A network of self-assembled polystyrene beads was employed as a lithographic mask during covalent functionalization reactions on graphitic surfaces to create nanocorrals for confined molecular self-assembly studies. The beads were initially assembled into hexagonal arrays at the air-liquid interface and then transferred to the substrate surface. Subsequent electrochemical grafting reactions involving aryl diazonium molecules created covalently bound molecular units that were localized in the void space between the nanospheres. Removal of the bead template exposed hexagonally arranged circular nanocorrals separated by regions of chemisorbed molecules. Small molecule self-assembly was then investigated inside the resultant nanocorrals using scanning tunneling microscopy (STM) to highlight localized confinement effects. Overall, this work illustrates the utility of self-assembly principles to transcend length scale gaps in the development of hierarchically patterned molecular materials.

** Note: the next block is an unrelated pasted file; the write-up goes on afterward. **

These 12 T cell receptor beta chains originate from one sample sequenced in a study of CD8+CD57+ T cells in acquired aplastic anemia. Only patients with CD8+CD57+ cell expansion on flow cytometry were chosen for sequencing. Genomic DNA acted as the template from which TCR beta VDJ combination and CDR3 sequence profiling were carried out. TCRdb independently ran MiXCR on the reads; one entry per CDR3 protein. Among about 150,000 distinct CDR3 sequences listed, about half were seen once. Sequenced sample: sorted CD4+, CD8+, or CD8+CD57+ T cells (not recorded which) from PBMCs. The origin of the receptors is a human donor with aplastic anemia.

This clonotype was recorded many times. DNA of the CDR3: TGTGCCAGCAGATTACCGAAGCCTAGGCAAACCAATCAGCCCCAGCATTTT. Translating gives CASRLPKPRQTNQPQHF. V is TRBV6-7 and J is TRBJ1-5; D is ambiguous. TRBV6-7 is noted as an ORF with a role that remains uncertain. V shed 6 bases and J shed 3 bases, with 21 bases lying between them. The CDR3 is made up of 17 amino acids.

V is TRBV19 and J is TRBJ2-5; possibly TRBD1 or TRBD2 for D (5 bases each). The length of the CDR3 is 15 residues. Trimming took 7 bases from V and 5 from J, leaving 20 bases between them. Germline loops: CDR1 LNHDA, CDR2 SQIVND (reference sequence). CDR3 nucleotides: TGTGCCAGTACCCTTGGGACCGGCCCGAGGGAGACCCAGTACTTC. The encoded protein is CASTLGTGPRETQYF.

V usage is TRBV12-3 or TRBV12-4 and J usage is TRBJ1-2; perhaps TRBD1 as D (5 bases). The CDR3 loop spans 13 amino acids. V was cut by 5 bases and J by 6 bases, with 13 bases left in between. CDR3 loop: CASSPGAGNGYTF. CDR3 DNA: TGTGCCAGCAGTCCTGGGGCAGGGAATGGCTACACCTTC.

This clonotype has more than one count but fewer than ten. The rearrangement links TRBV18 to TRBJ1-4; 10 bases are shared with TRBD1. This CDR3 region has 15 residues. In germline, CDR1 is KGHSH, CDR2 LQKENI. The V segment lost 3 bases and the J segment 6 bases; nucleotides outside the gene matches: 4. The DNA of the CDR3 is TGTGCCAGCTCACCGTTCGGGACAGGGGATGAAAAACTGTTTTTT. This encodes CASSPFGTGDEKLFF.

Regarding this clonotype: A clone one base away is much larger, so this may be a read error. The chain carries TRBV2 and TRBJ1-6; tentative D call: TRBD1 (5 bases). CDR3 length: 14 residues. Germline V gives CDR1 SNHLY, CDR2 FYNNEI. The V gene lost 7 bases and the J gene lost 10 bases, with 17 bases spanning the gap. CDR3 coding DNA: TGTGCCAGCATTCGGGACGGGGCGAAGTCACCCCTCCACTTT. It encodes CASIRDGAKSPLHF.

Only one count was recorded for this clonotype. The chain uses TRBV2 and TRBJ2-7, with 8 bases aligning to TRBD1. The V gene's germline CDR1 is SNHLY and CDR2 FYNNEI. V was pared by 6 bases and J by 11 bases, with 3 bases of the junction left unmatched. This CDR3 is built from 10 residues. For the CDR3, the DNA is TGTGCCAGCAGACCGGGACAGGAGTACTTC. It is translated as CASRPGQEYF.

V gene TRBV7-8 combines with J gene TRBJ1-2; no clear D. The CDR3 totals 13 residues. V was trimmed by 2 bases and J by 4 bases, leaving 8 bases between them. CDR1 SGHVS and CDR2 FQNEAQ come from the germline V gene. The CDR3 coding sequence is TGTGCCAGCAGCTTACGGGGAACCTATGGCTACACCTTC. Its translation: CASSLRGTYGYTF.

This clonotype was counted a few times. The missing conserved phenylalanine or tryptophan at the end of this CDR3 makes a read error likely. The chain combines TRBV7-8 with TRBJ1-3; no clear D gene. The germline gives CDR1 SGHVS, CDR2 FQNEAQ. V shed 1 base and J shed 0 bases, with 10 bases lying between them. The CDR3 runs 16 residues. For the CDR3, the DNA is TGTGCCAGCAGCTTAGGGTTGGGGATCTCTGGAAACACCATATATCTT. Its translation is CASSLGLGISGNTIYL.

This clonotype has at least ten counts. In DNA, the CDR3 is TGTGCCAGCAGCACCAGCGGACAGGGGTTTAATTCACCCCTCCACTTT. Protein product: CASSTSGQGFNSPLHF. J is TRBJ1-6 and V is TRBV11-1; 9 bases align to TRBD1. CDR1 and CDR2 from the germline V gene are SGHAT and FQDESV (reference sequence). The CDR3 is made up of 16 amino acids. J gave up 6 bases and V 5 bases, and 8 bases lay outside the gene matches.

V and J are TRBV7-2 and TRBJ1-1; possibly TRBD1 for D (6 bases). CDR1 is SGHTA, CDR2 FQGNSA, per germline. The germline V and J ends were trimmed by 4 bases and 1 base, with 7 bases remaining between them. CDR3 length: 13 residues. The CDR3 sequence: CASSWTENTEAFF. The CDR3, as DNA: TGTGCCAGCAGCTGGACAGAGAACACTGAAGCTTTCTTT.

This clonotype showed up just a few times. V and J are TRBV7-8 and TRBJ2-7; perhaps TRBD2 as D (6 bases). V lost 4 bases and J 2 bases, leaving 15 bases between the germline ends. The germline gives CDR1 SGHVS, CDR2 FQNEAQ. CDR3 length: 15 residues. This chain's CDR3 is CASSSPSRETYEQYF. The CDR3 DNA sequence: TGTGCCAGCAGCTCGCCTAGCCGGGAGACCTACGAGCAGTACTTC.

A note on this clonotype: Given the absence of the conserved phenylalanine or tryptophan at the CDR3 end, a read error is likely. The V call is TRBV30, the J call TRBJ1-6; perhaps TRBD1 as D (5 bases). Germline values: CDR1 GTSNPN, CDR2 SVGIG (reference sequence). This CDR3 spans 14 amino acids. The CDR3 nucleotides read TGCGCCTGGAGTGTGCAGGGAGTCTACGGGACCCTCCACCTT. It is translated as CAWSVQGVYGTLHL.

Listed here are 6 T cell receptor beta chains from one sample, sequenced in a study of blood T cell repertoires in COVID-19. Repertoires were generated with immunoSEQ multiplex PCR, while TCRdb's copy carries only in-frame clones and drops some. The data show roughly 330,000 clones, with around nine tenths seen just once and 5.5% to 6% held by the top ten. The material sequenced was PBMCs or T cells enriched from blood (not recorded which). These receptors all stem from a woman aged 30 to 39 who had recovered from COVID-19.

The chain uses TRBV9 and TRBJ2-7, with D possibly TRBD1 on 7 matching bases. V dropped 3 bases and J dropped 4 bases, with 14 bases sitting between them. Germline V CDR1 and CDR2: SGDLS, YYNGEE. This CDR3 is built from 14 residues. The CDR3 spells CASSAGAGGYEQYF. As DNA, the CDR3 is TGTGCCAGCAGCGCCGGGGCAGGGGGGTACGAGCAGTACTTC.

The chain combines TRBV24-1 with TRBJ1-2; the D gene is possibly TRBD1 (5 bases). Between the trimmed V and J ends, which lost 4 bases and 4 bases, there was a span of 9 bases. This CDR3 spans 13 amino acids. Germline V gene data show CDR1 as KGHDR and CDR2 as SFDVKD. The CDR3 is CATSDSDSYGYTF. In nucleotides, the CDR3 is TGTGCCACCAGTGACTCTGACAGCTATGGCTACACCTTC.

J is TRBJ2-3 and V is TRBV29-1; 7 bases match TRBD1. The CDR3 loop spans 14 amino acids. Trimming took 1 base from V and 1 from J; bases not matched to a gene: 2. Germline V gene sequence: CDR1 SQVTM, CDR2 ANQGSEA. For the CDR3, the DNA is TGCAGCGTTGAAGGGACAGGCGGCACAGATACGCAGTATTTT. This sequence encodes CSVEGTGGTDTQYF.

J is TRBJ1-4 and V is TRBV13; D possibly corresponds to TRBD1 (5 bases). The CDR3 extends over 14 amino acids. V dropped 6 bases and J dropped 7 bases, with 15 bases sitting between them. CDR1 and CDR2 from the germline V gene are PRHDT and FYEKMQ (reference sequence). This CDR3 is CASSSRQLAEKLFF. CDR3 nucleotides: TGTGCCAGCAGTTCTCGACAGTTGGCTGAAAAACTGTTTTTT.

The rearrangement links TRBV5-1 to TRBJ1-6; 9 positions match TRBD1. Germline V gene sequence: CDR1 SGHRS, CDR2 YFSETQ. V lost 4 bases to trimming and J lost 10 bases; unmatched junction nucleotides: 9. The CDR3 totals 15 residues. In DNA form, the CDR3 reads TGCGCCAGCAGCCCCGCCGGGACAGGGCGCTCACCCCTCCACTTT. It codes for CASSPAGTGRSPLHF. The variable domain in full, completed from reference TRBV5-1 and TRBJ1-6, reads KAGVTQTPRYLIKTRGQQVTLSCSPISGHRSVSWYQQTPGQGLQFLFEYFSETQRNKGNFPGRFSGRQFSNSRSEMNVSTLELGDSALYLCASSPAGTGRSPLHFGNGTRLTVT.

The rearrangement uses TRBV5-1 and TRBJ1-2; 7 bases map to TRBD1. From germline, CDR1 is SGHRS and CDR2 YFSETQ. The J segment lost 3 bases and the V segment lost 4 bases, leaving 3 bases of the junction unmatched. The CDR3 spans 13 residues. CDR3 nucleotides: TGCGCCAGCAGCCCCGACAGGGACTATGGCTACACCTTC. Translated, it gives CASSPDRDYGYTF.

Self-Assembled Polystyrene Beads for Templated Covalent Functionalization of Graphitic Substrates using Diazonium Chemistry H. Van Gorp, P. Walke, A. M. Bragança, J. Greenwood, O. Ivasenko, B. Hirsch, and S. De Feyter ACS Applied Materials & Interfaces, http://dx.doi.org/10.1021/acs.jpcc.7b11717 Link to publisher